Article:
AI is not in the future, it is here in the now, but you may not even be aware. You cannot advocate for yourself if you do not have the basic knowledge of what you are living in, and that often is gendered and classed too, so that knowledge gap sits at the intersection of race, class, and gender, and often the bigger inequality is there.

ANJA KASPERSEN: I absolutely agree with you, Leah. Those are very important points. Who are we designing this for? Who do we want to empower to raise the right questions? When do those questions need to be raised in terms of the process of deploying any form of technology because they too might differ depending on where you are in the lifecycle of the algorithm?

Piers, what does equality look like, and how do we get to that inclusive-design thinking to overcome shifts in power and skewed patterns of power that get exacerbated or replicated through these algorithms? Is this something that is featured in your work? What are your thoughts on this? What are the big tradeoffs that we need to come to grips with?

PIERS GOODING: In the mental health context there is a huge risk that the people most affected will be left out. My colleague Tim Kariotis and I recently undertook a survey of all scholarship concerning algorithmic technology in the mental health context with online initiatives particularly. We found about 130 papers that fit our survey and identified that only 10 to 15 percent of them actually engage with ethics and legal issues, and that was anything from one sentence noting them in passing to one or two paragraphs, and not a single one had engaged with those who used services, those for whom the technologies are ultimately designed for ostensibly, people who are experiencing distress and seeking support.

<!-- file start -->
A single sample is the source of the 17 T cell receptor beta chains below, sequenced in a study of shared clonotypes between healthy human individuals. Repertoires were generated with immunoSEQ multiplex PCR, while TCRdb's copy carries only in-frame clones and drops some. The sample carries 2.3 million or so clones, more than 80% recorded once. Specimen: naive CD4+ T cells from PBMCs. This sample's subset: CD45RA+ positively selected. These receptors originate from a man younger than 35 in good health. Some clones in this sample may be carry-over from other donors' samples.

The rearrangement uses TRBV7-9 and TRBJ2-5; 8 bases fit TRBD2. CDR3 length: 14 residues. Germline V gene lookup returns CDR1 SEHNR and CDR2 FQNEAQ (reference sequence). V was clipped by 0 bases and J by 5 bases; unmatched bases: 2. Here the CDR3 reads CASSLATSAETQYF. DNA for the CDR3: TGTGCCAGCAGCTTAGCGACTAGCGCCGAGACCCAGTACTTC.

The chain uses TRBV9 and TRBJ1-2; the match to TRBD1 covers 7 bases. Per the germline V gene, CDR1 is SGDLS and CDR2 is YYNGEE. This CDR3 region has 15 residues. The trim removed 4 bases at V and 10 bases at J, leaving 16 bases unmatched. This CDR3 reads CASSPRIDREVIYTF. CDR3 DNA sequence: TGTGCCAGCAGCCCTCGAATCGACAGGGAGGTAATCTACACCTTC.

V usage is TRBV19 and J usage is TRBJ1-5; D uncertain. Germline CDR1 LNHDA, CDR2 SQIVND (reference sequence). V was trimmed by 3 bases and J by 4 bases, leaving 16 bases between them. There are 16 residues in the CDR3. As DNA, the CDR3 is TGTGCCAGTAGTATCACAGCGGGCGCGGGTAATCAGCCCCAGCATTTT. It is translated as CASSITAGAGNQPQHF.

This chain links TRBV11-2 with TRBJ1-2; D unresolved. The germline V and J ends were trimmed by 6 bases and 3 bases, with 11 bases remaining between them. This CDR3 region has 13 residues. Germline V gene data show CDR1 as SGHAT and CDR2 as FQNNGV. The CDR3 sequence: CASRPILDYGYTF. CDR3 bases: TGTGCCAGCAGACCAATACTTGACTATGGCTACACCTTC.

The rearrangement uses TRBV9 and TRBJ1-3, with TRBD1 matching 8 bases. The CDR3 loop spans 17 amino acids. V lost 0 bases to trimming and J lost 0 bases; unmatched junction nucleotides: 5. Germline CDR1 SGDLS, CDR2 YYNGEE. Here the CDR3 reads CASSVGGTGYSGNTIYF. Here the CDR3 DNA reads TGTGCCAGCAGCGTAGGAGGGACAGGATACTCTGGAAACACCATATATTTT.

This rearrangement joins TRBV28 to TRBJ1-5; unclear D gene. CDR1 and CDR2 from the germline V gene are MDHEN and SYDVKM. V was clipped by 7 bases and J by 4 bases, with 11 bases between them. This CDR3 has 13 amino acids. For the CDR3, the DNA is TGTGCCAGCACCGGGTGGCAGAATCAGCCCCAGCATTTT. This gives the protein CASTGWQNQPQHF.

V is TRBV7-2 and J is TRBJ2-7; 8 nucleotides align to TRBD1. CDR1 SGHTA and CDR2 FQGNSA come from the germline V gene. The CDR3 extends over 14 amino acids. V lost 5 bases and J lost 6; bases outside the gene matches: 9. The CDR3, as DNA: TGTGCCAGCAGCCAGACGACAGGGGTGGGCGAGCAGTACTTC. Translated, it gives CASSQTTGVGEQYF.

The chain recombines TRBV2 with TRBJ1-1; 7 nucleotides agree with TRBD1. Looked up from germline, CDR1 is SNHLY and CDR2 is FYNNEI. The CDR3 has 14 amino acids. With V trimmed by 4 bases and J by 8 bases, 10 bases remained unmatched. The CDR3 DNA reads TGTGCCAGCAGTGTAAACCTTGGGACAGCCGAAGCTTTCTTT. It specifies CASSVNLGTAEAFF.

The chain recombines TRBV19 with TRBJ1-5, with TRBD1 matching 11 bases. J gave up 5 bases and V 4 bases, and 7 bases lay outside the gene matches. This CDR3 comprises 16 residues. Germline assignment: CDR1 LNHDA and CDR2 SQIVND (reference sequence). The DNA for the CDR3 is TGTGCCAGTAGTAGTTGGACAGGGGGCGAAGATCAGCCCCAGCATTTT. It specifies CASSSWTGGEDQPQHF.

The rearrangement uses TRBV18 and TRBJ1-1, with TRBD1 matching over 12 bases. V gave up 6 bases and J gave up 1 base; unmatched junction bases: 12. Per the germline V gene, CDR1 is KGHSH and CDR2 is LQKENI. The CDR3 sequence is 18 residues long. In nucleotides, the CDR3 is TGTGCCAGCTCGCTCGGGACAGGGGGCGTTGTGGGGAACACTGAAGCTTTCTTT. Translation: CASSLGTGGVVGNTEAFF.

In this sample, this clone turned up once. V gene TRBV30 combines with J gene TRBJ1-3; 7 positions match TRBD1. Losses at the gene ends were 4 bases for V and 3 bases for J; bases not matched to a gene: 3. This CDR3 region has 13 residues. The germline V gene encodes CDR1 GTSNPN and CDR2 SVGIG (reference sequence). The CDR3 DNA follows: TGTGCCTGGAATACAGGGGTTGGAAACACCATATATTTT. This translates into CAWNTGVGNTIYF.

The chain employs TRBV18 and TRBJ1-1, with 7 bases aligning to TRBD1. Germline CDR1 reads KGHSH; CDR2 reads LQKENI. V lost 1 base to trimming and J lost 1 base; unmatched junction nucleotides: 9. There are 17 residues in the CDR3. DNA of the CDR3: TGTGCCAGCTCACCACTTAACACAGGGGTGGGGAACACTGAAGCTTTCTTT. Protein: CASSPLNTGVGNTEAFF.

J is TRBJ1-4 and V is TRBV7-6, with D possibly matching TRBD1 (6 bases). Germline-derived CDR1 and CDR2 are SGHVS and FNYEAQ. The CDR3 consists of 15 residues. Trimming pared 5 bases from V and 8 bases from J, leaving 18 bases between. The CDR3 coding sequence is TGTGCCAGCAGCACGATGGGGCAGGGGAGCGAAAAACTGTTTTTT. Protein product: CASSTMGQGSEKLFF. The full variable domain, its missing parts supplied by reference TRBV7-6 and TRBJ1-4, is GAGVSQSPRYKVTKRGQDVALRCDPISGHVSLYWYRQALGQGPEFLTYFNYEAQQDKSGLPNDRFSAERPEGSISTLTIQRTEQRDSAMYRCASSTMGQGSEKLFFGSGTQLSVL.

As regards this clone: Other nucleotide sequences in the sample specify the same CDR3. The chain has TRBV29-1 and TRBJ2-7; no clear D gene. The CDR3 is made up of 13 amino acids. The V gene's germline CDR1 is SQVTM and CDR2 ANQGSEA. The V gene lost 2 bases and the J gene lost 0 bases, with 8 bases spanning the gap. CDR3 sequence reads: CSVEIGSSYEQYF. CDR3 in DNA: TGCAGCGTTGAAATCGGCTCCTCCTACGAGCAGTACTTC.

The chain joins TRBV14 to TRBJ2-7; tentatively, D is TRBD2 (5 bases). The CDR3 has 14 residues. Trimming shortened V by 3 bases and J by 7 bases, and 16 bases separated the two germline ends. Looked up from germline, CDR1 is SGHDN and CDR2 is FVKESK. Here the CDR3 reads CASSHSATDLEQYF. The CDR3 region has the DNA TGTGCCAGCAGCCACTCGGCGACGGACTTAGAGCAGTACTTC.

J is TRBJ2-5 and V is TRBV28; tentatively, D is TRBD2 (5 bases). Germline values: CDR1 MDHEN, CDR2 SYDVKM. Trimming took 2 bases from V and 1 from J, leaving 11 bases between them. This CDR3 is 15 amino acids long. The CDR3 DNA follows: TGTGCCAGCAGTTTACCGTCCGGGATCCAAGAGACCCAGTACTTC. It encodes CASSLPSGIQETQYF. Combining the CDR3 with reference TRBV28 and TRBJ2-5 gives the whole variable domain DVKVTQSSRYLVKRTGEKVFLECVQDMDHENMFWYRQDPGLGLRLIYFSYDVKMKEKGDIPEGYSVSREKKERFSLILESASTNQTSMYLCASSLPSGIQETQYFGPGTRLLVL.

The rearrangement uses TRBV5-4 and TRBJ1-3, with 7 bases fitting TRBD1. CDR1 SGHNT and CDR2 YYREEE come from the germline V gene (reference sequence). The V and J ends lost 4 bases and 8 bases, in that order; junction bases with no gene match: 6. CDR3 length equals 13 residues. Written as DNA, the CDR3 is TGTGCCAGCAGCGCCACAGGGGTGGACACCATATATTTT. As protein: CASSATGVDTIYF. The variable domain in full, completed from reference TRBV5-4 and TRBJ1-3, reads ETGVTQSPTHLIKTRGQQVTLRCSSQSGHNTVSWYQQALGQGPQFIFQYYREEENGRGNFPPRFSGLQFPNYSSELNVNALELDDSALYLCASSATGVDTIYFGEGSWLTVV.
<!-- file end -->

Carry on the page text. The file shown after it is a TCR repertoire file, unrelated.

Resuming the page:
I think that is a massive problem. I don't know if it is a problem of the way journal articles are structured at the moment, where ethical requirements simply require sign-off from committees that are more concerned with covering liability of the university. I don't mean to be cynical, but I just mean to say that participatory ethical principles are not necessarily the top priority of ethics committees and institutional review boards. I do think that is a serious problem.

That is not to say that inclusive research is not occurring in industry and in scholarship, but it is just to say that the survey revealed something that was shocking even to me of the scale of overlooking the people who are most affected, in my area at least. Drawing the frame outward to some of the structural issues that Kobi and Leah have described, one of the algorithmic and data-driven technologies in mental health involves monitoring, and they do so in ways that could affect high-stakes decisions for people, for example, concerning welfare or Social Security payments, sentencing, medical treatment, and access to services. Technologies applied in these areas are areas where there are complex constraints on people's actions including limited choices and other cumulative effects of disadvantage. It could be families or individuals facing housing insecurity, returned veterans, people with addiction, ethnic and racial minorities, and so on.

One researcher I have been looking at is Lana James from Canada, who points to these concerns. She asks things like: "How will data that is labeled as 'Black' and 'poor' and 'disabled' or all three impact a person's insurance rates?"